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Today's News

  • Man gets 18 years for sex crimes

    A local man has been sentenced to 18 years in prison for molesting a girl at his home.

    Bobby McKenna, 54, pleaded guilty to criminal sexual penetration of a minor under the age of 13, a first-degree felony, District Attorney Richard Flores said.

    The charge stems from incidents dating back to January 2007. The victim and two younger girls would spend weeks at McKenna’s home, and that’s when McKenna, by his own admission, would have the victim perform oral sex on him, according to the district attorney’s office.

  • Leap to the Literacy Fair

    If you can read this, be thankful. Many in San Miguel County and across the nation can’t read, and many more still cannot read at an adult level.

    Nearly half of New Mexico’s population reads at or below a benchmark standard called Literacy Level 2. Level 2 literacy is that level of reading and comprehension skills expected from children in the fifth through seventh grades. Nearly two-thirds of all jobs require literacy skills above this level, but in San Miguel County, 59 percent of our residents fall at or below Level 2.

  • LETTER: We could be the smart state

    In response to “Proposed wind rules called ‘one sided’”: It is important to note the amendments to the San Miguel Ordinance is designed to protect all citizens of San Miguel County per the San Miguel Comprehensive Plan that states “rural lifestyle, small farms and large ranches, traditional historic villages, cultural heritage and extraordinarily scenic setting of San Miguel County should be celebrated, honored and preserved.”

  • Cop faces drug charges

    A former Las Vegas police officer and his wife were arrested early Thursday afternoon on charges of distributing prescription drugs.

    Robert Ortega and his wife, Judith Ortega, were taken into custody after a lengthy investigation. He faces three counts of trafficking prescription medications, while she faces two counts, Police Chief Gary Gold said.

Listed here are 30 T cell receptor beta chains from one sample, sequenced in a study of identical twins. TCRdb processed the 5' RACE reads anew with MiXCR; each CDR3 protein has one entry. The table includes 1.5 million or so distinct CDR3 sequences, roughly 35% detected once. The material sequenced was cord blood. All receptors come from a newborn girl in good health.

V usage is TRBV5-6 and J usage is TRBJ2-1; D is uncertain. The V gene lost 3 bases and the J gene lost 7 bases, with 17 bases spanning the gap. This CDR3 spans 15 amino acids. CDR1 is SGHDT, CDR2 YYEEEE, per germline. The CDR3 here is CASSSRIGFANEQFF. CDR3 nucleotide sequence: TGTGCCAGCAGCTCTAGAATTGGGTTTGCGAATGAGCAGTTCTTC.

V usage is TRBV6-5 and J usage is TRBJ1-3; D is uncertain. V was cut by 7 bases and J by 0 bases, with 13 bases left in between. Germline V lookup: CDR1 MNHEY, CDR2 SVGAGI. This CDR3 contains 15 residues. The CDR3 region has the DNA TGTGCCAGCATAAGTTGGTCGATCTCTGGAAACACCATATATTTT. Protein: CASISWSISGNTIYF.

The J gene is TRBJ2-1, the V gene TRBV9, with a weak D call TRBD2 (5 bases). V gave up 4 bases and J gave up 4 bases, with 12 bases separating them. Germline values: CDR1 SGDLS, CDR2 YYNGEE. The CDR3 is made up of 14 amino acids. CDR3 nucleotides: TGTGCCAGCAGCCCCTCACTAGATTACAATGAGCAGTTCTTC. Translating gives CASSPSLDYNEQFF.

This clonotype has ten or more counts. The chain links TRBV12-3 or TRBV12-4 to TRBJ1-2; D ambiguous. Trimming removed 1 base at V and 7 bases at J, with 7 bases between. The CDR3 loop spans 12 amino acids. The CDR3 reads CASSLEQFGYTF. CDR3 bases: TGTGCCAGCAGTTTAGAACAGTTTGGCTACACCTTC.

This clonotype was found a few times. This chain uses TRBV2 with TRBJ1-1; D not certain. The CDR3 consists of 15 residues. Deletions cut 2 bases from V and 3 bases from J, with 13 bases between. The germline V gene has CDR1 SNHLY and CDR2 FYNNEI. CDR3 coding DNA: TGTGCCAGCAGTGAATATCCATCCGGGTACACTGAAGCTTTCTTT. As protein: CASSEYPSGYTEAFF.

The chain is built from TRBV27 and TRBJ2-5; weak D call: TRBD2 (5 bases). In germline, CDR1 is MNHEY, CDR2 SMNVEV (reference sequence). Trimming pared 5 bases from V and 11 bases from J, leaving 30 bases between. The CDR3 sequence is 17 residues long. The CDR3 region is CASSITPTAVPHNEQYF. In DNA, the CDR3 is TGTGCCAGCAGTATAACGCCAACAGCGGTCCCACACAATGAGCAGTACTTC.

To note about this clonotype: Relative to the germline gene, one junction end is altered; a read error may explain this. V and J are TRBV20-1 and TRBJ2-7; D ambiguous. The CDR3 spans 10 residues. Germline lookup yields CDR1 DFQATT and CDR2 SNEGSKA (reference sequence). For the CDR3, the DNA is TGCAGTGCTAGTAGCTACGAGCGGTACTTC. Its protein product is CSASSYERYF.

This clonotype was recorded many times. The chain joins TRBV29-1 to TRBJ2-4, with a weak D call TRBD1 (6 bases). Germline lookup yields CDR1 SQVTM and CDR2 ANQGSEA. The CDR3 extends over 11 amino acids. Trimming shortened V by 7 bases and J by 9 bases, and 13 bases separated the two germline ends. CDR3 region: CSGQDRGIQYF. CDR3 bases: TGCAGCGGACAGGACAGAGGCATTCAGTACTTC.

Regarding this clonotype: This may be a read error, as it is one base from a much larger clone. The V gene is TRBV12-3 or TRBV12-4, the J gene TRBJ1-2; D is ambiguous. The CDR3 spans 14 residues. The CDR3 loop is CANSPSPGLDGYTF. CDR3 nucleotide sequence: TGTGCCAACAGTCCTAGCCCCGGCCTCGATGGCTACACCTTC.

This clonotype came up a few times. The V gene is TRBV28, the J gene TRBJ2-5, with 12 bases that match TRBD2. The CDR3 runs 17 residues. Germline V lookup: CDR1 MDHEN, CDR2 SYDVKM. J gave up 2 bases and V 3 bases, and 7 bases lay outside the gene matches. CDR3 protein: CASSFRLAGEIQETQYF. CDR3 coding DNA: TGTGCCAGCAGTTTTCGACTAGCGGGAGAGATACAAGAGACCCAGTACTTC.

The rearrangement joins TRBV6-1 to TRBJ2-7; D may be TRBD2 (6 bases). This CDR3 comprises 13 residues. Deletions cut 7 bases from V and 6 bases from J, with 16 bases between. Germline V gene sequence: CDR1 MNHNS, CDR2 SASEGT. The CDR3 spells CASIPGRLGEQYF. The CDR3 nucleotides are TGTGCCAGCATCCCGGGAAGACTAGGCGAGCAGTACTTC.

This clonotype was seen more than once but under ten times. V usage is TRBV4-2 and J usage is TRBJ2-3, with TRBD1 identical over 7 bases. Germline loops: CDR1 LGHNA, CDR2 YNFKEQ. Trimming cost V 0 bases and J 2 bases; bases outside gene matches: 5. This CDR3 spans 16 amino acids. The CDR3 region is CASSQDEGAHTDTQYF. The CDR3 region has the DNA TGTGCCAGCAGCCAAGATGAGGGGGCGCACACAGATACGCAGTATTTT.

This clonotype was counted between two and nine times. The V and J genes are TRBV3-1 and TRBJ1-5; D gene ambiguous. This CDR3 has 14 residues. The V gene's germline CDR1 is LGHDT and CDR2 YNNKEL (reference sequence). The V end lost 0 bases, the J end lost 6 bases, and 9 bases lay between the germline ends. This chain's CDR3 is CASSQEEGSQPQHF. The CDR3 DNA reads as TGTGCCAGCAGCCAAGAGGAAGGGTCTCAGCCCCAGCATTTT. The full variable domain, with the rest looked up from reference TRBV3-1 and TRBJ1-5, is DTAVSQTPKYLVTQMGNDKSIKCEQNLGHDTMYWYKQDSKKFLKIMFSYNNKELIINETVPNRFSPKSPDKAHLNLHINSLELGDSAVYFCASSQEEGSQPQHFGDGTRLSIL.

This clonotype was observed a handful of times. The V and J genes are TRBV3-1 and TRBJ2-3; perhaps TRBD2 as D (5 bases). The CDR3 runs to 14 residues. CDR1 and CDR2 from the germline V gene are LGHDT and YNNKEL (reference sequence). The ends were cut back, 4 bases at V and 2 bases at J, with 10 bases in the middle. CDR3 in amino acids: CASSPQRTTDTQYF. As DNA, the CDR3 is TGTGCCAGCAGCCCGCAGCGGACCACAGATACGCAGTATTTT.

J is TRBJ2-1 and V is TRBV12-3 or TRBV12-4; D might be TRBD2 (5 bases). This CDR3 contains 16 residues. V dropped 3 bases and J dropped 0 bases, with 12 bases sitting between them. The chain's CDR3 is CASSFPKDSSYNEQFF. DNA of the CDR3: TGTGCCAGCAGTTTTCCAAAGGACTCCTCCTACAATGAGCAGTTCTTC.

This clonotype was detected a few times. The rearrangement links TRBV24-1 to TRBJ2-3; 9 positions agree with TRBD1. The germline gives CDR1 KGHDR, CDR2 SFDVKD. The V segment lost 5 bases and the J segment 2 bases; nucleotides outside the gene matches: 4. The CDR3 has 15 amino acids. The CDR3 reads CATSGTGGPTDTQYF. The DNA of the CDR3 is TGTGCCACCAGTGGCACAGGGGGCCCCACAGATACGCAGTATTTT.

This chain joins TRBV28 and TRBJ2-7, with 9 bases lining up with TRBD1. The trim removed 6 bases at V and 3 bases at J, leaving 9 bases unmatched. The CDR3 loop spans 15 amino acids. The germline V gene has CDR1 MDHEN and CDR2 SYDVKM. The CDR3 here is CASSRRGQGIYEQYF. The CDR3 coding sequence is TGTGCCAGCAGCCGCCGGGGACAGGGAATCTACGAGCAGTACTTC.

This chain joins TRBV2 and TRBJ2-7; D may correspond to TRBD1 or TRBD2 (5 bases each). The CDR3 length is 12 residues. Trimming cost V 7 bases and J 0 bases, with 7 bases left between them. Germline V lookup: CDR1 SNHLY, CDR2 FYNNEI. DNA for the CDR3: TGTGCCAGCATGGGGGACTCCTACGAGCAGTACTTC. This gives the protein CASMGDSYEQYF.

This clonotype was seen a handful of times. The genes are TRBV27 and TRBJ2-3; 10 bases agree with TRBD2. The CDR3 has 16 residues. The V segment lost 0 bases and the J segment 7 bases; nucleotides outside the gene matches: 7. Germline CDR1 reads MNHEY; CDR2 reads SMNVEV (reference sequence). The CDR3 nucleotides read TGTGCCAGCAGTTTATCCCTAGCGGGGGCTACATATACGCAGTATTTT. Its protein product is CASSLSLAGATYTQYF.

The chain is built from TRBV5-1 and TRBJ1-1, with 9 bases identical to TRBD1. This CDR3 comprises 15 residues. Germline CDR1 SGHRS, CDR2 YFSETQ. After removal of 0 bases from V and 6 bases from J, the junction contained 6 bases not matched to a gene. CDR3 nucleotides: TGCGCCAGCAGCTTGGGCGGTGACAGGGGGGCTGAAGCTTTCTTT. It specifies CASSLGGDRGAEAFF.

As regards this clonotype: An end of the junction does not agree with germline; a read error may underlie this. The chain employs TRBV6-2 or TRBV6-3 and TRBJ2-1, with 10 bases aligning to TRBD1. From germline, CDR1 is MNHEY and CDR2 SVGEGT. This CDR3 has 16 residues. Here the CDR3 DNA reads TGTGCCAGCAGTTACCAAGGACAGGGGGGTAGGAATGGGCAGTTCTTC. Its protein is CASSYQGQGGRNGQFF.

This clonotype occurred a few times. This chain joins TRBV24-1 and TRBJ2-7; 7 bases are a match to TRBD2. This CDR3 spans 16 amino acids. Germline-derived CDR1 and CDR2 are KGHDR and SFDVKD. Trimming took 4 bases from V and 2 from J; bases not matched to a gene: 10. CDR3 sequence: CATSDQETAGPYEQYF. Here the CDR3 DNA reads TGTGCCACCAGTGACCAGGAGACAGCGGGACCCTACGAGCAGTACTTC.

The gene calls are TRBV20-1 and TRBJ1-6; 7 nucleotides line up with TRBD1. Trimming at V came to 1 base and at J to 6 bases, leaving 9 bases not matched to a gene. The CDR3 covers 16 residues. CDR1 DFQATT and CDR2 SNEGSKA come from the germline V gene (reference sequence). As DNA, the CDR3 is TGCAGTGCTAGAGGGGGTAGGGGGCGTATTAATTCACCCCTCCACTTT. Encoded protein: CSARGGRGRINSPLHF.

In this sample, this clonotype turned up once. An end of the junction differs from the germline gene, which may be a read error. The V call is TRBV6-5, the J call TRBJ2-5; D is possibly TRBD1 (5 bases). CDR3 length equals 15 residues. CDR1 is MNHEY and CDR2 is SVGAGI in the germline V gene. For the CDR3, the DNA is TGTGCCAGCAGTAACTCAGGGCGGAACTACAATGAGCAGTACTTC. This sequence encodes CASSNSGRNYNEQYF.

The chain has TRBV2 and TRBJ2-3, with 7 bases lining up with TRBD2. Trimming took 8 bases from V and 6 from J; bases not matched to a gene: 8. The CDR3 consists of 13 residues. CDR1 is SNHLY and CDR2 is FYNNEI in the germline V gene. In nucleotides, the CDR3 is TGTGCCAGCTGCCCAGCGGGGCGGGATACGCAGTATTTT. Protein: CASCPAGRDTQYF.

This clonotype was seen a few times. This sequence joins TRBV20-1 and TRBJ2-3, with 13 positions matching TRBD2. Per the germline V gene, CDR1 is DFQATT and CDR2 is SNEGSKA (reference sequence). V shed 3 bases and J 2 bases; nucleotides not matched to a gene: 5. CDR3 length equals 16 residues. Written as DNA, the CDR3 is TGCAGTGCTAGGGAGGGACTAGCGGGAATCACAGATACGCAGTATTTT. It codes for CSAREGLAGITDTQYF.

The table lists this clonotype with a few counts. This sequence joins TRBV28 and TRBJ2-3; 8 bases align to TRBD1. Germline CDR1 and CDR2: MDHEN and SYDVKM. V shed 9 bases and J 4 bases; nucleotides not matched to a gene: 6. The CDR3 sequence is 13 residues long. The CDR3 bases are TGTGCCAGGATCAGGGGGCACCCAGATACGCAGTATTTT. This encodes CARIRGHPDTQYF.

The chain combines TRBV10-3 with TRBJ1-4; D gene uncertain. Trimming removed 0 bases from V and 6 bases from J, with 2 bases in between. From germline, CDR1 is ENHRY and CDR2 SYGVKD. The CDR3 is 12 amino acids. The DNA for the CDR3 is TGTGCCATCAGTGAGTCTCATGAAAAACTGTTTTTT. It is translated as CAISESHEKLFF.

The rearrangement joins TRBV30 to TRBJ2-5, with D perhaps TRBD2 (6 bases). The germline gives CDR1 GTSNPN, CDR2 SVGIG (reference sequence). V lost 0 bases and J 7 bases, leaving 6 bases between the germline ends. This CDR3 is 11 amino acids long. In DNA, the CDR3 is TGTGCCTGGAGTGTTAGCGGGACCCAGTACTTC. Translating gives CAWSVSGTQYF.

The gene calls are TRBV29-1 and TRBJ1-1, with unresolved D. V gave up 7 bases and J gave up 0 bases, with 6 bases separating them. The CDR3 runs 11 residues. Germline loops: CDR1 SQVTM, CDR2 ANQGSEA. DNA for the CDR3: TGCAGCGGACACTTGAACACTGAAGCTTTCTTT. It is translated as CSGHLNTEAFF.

• Hail hits Vegas

    Shoveling your walk in late May?

    That’s what happened for many in Las Vegas on Wednesday afternoon after a hailstorm hit town around 1:30. It lasted more than an hour, and some areas of town were harder hit than others.

    The marble-sized hail took down with it many leaves on local trees, and it’s likely that many gardens suffered severe damage.

    Particularly hard hit were the the downtown areas of Old Town and New Town. Meanwhile, much of north Las Vegas was largely unaffected.

  • Sheriff criticizes county official

    San Miguel County Sheriff Benjie Vigil contends the county government isn’t giving his department the resources it needs. And he said that’s largely because the county manager controls the County Commission.

    The sheriff went public with his criticism of County Manager Les Montoya after the commission decided last week against Vigil’s request for high-voltage stun guns for his deputies.

  • LV athletes win four state track titles on day one

     

     

     

    Las Vegas athletes won four state championships in individual events Friday, day one of the two-day Class 3A state track and field championships hosted by the University of New Mexico.

    West Las Vegas' Chris Ellis-Phillips regained the state title in the high jump with a leap of 6-2, two inches better than Lovington's Saul Guevara, the runner-up.

  • State loosens scrutiny at West

    Nearly three years ago, the state put the West Las Vegas school district on a tight leash financially. But in recent times, the scrutiny has been loosened.

    The state Public Education Department placed the district under heightened financial scrutiny in August 2006 in response to information that West’s bilingual department held an invitation-only, adults-only nearly $10,000 party. And it was discovered that the program spent money on top-of-the-line furniture and a large refrigerator, among other items.

  • SENIOR PROFILE: A woman’s lifelong balancing act

    For Gerda Zimmermann, born in Germany in 1927 and raised in Hamburg from the age of 3, World War II hit hard, as fire-bombs exploded the world of her early teens.

    “Life changed drastically,” the Las Vegas resident recalled, saying that the devastation transformed “children into workers, boys into soldiers ... so life was always work, work, work. The Nazis put us to work when there were air raids. We had to find places or even dig ditches for children to take cover. We had to go to the train stations to help refugees, feed them, carry their baggage.

  • Student inquiries increase at HU

    Inquiries from prospective Highlands University students have increased 60 percent in academic year 2008-09, compared to those in 2007-08.